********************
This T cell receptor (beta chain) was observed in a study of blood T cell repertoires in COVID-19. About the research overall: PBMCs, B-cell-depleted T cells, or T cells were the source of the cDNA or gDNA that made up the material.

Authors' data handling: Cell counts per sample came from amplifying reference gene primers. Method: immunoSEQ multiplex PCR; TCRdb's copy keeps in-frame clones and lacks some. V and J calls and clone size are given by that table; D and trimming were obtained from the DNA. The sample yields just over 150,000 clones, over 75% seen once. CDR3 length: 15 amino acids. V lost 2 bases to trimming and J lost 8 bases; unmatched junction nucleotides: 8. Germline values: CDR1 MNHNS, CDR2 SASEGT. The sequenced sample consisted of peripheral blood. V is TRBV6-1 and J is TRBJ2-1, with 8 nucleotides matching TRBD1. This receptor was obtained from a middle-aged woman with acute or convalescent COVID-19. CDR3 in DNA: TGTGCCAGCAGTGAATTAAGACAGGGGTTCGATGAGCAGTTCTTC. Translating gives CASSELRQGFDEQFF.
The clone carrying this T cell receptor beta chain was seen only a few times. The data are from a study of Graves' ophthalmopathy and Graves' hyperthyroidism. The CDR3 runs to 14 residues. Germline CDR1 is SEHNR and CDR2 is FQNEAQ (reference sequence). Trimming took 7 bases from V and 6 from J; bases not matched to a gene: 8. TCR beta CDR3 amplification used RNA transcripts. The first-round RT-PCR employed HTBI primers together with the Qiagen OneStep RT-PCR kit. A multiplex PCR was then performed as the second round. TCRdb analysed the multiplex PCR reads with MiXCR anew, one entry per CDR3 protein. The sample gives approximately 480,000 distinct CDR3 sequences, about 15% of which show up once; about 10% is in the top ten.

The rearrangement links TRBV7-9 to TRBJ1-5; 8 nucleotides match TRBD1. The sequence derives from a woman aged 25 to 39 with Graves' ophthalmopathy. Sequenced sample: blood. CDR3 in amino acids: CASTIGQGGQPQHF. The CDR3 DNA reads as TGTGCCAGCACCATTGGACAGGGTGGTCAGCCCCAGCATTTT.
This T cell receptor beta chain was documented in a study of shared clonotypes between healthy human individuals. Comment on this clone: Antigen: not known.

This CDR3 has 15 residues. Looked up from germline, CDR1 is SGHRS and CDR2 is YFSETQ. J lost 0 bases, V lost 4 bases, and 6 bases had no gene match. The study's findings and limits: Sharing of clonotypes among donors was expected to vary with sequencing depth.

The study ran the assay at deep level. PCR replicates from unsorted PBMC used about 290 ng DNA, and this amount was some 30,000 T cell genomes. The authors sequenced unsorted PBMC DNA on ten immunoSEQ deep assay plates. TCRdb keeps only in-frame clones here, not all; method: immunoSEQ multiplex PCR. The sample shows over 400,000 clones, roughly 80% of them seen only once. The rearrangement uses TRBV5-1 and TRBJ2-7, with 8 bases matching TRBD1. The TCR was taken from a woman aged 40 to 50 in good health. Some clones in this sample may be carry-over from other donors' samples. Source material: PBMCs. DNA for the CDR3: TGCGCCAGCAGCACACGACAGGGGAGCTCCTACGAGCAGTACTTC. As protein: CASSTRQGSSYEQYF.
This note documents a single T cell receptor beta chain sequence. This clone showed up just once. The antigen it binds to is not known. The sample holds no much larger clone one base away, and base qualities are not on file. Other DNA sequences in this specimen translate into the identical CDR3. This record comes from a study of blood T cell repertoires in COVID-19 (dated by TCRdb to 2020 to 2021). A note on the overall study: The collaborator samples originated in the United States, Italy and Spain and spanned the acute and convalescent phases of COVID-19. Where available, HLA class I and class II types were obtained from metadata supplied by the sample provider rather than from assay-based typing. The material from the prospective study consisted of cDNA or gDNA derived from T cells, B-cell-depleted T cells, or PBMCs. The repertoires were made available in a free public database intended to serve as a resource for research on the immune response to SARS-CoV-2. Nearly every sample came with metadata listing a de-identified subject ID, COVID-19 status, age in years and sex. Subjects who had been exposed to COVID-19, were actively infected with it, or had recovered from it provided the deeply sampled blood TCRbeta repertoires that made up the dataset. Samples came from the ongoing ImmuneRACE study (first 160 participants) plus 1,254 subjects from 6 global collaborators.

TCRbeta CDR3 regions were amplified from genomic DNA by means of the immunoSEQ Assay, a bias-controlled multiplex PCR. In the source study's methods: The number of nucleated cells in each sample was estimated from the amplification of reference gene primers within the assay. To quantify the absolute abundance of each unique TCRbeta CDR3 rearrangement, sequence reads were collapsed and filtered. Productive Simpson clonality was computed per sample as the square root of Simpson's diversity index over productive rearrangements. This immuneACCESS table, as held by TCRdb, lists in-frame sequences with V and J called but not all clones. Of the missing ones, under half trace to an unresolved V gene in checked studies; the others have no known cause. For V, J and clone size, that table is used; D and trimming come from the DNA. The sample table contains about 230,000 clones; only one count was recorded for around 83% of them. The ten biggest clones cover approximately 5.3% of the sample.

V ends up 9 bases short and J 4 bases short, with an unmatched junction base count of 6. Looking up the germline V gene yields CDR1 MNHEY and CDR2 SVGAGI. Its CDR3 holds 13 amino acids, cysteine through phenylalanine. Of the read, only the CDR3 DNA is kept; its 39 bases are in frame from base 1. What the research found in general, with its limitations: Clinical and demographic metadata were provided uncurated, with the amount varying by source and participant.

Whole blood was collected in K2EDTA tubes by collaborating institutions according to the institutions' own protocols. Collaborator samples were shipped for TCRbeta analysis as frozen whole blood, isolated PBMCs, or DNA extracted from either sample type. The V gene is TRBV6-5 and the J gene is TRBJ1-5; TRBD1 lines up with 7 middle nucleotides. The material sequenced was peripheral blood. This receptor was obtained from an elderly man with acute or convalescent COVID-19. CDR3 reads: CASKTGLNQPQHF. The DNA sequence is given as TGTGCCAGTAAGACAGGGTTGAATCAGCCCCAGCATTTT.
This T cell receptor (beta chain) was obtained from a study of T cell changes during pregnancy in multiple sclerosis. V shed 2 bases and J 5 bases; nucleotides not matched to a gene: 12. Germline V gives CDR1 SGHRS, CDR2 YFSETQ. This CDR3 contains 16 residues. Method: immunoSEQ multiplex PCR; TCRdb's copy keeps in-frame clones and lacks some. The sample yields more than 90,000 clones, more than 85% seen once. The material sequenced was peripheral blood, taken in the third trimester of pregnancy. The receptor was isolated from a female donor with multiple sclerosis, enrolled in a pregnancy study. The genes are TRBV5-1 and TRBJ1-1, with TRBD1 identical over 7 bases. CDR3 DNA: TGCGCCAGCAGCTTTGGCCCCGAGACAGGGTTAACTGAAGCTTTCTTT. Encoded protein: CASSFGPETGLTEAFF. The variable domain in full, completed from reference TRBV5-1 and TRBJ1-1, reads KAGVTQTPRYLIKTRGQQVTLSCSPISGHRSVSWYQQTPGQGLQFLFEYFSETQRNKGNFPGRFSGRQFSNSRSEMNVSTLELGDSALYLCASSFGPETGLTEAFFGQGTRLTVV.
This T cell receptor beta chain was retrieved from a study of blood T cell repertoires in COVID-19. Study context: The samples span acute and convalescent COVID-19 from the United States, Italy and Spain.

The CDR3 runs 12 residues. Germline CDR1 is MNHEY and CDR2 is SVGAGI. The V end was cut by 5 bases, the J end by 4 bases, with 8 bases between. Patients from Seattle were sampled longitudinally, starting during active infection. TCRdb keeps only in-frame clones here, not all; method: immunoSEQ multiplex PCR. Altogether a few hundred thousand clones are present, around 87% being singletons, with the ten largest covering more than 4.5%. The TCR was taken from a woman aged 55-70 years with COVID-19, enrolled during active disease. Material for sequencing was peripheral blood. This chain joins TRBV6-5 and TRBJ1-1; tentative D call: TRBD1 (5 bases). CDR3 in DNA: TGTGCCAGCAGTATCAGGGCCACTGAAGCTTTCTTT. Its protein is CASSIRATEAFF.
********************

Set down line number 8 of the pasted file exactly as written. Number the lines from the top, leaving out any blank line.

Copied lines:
This note documents a single T cell receptor beta chain sequence. This clone showed up just once. The antigen it binds to is not known. The sample holds no much larger clone one base away, and base qualities are not on file. Other DNA sequences in this specimen translate into the identical CDR3. This record comes from a study of blood T cell repertoires in COVID-19 (dated by TCRdb to 2020 to 2021). A note on the overall study: The collaborator samples originated in the United States, Italy and Spain and spanned the acute and convalescent phases of COVID-19. Where available, HLA class I and class II types were obtained from metadata supplied by the sample provider rather than from assay-based typing. The material from the prospective study consisted of cDNA or gDNA derived from T cells, B-cell-depleted T cells, or PBMCs. The repertoires were made available in a free public database intended to serve as a resource for research on the immune response to SARS-CoV-2. Nearly every sample came with metadata listing a de-identified subject ID, COVID-19 status, age in years and sex. Subjects who had been exposed to COVID-19, were actively infected with it, or had recovered from it provided the deeply sampled blood TCRbeta repertoires that made up the dataset. Samples came from the ongoing ImmuneRACE study (first 160 participants) plus 1,254 subjects from 6 global collaborators.